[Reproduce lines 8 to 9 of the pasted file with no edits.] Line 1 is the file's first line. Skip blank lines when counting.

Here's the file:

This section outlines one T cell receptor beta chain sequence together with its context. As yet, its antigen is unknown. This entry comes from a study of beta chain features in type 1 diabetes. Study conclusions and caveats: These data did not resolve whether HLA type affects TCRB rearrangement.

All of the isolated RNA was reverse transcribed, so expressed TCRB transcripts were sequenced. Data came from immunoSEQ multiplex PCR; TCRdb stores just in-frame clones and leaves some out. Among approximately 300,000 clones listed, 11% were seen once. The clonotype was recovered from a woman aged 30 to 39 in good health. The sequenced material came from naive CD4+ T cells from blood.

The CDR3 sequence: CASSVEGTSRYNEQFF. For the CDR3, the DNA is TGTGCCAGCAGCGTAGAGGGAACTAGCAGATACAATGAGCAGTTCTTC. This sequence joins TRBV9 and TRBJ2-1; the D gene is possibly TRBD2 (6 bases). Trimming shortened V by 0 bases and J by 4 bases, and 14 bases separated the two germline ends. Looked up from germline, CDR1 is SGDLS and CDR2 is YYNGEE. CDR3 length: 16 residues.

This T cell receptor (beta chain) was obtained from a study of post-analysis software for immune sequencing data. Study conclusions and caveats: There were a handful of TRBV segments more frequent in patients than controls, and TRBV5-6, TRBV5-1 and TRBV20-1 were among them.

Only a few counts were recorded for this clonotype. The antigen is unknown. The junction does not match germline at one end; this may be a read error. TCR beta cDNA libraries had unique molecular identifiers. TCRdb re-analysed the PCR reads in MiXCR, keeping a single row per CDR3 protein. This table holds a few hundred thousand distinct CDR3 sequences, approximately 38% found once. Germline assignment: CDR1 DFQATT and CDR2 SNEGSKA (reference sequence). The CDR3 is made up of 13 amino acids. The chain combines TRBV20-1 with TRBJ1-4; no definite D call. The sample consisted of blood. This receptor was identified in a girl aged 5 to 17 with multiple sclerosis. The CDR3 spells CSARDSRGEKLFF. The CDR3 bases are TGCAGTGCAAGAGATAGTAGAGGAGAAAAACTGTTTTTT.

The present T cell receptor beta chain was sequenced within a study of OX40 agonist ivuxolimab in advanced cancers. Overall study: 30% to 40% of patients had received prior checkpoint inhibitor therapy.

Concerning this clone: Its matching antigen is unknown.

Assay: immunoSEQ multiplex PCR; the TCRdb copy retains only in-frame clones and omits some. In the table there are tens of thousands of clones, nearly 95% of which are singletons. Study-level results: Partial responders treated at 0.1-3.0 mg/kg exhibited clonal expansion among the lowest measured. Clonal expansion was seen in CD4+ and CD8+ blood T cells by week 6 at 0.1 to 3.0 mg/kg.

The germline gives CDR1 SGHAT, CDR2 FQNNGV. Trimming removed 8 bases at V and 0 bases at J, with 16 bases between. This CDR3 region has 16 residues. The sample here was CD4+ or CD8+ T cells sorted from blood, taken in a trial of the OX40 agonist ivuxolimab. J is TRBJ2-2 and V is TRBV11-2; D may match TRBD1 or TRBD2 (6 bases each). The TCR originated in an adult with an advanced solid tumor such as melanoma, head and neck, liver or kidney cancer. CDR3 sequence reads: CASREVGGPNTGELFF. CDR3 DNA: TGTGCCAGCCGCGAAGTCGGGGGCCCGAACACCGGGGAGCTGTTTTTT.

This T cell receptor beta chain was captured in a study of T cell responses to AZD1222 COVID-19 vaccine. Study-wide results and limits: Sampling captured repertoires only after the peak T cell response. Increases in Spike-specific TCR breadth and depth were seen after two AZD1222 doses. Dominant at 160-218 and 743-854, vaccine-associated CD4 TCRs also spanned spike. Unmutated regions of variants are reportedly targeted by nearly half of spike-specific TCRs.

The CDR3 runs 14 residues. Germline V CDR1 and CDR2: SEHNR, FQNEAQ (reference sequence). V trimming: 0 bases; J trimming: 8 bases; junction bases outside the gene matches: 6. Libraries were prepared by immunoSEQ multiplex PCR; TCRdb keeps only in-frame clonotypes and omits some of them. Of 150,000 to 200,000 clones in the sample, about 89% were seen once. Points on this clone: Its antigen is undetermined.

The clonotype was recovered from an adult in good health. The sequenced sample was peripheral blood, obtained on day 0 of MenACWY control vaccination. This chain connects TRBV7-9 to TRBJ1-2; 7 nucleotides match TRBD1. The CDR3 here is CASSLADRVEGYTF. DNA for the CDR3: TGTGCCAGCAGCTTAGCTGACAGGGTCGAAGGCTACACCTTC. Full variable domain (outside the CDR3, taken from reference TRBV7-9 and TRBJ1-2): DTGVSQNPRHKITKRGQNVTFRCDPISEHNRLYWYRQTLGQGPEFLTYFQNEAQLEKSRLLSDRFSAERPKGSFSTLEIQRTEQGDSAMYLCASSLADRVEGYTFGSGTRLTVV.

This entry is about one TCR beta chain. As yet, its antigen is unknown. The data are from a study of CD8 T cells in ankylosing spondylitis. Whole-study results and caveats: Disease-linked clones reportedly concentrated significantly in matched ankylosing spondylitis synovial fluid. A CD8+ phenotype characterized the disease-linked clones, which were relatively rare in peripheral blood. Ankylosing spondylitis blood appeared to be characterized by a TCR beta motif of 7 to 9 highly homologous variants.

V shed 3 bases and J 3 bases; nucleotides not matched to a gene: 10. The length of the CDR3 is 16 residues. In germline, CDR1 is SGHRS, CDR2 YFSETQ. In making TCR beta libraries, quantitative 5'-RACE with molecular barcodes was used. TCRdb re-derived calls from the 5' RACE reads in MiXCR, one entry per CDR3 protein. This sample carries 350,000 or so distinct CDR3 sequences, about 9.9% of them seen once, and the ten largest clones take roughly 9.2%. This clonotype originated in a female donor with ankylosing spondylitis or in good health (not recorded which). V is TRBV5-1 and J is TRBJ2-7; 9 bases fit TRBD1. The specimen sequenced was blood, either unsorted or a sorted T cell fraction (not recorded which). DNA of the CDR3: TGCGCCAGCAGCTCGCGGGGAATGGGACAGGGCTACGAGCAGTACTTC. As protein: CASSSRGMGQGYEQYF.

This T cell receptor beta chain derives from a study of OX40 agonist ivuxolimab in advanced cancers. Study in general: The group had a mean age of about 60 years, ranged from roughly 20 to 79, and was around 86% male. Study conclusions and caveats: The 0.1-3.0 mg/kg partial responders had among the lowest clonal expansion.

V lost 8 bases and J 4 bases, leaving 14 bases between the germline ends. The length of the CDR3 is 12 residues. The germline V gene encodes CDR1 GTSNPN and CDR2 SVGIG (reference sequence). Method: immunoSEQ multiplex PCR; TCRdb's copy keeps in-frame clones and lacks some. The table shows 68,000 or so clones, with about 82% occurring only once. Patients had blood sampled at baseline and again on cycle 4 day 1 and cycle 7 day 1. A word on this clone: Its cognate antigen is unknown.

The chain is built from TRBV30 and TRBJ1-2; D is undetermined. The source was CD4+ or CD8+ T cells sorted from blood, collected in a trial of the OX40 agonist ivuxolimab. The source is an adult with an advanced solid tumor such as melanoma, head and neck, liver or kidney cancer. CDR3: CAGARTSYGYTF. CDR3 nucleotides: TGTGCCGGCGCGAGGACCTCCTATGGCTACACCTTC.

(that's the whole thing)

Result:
Assay: immunoSEQ multiplex PCR; the TCRdb copy retains only in-frame clones and omits some. In the table there are tens of thousands of clones, nearly 95% of which are singletons. Study-level results: Partial responders treated at 0.1-3.0 mg/kg exhibited clonal expansion among the lowest measured. Clonal expansion was seen in CD4+ and CD8+ blood T cells by week 6 at 0.1 to 3.0 mg/kg.

The germline gives CDR1 SGHAT, CDR2 FQNNGV. Trimming removed 8 bases at V and 0 bases at J, with 16 bases between. This CDR3 region has 16 residues. The sample here was CD4+ or CD8+ T cells sorted from blood, taken in a trial of the OX40 agonist ivuxolimab. J is TRBJ2-2 and V is TRBV11-2; D may match TRBD1 or TRBD2 (6 bases each). The TCR originated in an adult with an advanced solid tumor such as melanoma, head and neck, liver or kidney cancer. CDR3 sequence reads: CASREVGGPNTGELFF. CDR3 DNA: TGTGCCAGCCGCGAAGTCGGGGGCCCGAACACCGGGGAGCTGTTTTTT.